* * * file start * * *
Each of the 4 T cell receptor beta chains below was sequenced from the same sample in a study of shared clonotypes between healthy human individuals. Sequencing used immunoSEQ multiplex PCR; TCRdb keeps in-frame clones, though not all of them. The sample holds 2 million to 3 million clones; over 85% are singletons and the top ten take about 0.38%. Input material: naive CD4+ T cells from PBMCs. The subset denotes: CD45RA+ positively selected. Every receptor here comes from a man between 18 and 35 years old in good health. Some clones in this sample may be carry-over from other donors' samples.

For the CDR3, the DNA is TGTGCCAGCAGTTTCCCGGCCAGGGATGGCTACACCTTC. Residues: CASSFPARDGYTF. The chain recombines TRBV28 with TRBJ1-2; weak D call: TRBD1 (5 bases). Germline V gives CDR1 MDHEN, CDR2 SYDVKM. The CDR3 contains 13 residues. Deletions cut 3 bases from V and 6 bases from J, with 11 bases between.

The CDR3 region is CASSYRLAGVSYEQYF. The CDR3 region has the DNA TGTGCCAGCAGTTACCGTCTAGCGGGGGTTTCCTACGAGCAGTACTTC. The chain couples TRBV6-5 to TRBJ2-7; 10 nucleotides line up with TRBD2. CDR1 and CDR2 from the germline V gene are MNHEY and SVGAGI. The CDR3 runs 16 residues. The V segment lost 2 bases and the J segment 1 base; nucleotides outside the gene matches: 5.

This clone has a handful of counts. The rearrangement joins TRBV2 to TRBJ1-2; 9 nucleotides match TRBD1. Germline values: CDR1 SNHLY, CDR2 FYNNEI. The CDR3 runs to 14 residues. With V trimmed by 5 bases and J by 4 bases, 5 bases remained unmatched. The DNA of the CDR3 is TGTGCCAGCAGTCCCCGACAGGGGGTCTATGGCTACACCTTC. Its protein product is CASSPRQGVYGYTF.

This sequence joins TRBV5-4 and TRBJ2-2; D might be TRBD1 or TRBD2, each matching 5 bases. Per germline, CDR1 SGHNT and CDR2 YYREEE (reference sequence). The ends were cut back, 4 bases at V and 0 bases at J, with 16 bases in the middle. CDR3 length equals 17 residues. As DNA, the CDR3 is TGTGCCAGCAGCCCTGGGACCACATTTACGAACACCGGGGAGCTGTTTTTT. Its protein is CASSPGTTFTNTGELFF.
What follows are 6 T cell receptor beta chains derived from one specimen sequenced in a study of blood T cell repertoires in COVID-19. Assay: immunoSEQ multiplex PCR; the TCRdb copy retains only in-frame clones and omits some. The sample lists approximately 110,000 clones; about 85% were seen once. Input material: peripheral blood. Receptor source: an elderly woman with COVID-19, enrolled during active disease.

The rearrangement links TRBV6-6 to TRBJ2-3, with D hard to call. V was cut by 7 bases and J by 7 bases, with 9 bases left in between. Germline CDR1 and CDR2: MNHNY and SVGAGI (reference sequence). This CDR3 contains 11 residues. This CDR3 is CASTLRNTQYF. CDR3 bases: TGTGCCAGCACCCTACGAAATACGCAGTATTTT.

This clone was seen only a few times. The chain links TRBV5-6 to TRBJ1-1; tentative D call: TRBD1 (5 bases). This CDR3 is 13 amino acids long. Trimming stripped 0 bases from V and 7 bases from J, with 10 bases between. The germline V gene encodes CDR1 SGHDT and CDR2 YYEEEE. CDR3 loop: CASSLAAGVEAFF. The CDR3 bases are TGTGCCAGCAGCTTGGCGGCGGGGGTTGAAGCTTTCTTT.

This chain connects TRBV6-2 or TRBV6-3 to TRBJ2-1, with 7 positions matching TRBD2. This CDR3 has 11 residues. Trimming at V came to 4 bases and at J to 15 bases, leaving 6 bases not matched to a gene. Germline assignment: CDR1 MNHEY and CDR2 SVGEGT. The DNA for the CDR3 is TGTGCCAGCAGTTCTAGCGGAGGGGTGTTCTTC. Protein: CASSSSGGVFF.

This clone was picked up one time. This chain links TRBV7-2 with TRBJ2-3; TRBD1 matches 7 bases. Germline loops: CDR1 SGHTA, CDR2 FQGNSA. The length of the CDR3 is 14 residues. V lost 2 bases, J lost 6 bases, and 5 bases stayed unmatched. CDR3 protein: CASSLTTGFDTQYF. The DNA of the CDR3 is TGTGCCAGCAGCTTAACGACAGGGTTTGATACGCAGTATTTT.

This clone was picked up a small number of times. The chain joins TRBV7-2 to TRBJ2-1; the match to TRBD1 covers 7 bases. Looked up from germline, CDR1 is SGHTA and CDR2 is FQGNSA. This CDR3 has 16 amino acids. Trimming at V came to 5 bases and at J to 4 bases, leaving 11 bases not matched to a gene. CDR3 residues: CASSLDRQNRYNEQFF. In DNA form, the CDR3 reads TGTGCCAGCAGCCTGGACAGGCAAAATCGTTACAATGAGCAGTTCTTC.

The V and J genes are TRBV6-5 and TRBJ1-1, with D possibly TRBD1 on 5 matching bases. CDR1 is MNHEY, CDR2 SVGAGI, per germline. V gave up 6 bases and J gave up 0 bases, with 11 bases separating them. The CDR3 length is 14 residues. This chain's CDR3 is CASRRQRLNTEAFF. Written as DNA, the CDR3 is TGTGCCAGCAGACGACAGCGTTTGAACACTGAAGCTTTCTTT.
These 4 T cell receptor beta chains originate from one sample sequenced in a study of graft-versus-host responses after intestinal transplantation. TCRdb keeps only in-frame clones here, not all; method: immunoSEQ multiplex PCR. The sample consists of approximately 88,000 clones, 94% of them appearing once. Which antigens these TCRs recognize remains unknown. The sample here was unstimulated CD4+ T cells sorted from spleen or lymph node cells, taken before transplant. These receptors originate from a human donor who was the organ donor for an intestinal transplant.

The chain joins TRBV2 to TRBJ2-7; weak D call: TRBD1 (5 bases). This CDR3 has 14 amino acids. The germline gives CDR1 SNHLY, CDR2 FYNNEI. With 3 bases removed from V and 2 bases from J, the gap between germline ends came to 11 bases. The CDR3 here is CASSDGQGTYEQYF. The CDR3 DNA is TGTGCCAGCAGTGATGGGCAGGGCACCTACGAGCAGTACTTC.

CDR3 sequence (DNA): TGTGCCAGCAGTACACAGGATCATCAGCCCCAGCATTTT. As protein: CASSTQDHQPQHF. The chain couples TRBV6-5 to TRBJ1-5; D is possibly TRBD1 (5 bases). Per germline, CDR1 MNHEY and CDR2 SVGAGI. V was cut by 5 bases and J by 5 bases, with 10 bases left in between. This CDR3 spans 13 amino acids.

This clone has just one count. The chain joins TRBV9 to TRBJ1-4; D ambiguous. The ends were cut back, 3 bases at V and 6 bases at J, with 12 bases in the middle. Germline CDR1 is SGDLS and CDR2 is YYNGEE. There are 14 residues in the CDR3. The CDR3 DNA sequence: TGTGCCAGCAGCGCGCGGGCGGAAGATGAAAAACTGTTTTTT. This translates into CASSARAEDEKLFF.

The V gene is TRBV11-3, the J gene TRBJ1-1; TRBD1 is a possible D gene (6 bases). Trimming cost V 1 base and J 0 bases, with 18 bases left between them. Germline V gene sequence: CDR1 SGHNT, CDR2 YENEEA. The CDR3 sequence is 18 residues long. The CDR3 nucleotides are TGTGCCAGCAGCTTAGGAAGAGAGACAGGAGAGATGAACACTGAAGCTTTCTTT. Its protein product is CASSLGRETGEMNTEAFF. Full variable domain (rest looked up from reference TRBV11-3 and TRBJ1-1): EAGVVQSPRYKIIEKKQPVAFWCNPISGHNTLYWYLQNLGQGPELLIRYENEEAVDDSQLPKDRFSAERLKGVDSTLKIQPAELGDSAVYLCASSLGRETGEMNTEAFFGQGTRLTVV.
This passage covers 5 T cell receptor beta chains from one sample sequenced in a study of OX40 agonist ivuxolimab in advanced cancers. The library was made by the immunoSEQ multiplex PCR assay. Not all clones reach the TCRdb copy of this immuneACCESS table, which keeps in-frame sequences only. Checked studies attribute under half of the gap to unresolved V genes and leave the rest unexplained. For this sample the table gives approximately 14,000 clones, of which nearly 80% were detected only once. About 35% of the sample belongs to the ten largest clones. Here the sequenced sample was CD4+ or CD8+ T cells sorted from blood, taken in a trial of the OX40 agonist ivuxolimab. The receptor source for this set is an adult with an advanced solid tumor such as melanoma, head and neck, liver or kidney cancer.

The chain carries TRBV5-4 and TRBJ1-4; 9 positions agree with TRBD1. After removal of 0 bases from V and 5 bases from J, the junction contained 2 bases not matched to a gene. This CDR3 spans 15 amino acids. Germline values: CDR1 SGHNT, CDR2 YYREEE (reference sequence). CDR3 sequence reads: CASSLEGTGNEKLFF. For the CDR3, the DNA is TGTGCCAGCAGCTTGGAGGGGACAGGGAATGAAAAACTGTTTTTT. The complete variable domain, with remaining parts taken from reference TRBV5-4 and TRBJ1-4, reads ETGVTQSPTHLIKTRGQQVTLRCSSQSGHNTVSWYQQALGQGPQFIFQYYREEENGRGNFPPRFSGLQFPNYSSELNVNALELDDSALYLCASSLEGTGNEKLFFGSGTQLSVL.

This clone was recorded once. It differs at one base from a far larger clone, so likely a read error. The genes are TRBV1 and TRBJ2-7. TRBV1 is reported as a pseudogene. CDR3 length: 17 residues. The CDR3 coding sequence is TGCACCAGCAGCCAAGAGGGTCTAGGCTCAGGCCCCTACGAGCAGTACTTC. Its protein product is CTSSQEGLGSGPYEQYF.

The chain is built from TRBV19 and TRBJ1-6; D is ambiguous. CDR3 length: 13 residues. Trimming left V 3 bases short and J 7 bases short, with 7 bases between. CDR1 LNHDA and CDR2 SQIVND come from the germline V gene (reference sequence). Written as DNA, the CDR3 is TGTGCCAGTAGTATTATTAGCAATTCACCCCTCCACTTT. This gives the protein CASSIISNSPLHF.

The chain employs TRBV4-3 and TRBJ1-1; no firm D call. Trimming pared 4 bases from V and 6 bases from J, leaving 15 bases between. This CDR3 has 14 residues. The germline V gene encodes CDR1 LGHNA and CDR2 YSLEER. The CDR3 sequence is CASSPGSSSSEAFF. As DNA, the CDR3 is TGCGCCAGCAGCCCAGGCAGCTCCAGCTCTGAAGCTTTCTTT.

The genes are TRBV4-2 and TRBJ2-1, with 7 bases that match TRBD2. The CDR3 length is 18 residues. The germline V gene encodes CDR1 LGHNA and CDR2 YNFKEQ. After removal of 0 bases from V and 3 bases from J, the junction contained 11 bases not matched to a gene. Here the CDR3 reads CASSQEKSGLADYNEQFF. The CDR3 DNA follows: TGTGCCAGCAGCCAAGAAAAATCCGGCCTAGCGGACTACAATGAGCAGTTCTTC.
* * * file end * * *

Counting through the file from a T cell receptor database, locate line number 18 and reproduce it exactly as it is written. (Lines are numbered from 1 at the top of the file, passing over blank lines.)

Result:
This passage covers 5 T cell receptor beta chains from one sample sequenced in a study of OX40 agonist ivuxolimab in advanced cancers. The library was made by the immunoSEQ multiplex PCR assay. Not all clones reach the TCRdb copy of this immuneACCESS table, which keeps in-frame sequences only. Checked studies attribute under half of the gap to unresolved V genes and leave the rest unexplained. For this sample the table gives approximately 14,000 clones, of which nearly 80% were detected only once. About 35% of the sample belongs to the ten largest clones. Here the sequenced sample was CD4+ or CD8+ T cells sorted from blood, taken in a trial of the OX40 agonist ivuxolimab. The receptor source for this set is an adult with an advanced solid tumor such as melanoma, head and neck, liver or kidney cancer.